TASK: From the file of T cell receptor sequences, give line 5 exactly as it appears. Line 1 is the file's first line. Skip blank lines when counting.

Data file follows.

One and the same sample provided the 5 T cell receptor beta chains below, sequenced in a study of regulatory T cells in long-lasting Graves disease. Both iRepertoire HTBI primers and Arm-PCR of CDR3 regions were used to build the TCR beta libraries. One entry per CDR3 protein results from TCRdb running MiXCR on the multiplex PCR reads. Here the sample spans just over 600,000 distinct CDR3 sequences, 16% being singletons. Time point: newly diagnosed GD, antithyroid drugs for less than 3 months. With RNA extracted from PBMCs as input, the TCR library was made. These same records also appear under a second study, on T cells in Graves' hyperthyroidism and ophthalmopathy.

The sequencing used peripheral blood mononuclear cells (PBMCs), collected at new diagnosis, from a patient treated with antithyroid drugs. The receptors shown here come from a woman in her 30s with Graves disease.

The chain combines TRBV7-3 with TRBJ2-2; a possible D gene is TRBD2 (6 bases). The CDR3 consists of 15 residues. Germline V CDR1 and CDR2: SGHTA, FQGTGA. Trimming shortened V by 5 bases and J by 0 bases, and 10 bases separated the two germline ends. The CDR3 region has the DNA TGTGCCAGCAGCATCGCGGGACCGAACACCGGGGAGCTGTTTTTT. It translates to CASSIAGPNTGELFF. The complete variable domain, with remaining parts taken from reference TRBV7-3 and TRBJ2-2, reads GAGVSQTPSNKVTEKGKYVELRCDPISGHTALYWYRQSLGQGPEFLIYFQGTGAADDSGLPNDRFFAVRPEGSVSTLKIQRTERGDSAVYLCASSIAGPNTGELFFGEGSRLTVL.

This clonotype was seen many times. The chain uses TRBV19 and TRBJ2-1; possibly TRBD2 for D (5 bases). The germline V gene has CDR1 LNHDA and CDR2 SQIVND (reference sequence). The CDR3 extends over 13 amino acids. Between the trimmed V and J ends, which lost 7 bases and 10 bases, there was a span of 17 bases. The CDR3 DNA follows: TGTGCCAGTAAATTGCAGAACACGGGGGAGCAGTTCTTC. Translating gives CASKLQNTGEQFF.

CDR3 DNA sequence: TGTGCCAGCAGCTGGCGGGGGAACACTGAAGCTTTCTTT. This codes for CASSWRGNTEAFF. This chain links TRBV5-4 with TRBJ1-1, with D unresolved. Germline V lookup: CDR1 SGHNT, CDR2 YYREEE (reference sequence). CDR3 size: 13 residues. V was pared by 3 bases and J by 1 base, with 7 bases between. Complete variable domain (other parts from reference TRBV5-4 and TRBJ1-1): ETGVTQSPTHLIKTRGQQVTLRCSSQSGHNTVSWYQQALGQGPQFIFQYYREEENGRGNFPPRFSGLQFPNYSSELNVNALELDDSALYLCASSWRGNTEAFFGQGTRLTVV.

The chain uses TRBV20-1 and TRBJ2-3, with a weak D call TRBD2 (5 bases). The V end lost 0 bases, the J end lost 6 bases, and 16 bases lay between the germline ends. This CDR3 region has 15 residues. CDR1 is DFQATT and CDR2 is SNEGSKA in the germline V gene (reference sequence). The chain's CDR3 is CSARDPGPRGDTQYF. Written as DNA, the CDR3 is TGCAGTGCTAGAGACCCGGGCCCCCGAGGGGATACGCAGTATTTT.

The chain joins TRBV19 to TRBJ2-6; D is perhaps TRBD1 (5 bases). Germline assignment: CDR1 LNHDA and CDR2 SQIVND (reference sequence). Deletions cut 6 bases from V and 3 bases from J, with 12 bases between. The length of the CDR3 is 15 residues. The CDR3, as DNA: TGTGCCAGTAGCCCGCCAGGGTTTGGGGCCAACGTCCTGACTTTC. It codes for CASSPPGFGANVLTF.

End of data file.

CDR3 DNA sequence: TGTGCCAGCAGCTGGCGGGGGAACACTGAAGCTTTCTTT. This codes for CASSWRGNTEAFF. This chain links TRBV5-4 with TRBJ1-1, with D unresolved. Germline V lookup: CDR1 SGHNT, CDR2 YYREEE (reference sequence). CDR3 size: 13 residues. V was pared by 3 bases and J by 1 base, with 7 bases between. Complete variable domain (other parts from reference TRBV5-4 and TRBJ1-1): ETGVTQSPTHLIKTRGQQVTLRCSSQSGHNTVSWYQQALGQGPQFIFQYYREEENGRGNFPPRFSGLQFPNYSSELNVNALELDDSALYLCASSWRGNTEAFFGQGTRLTVV.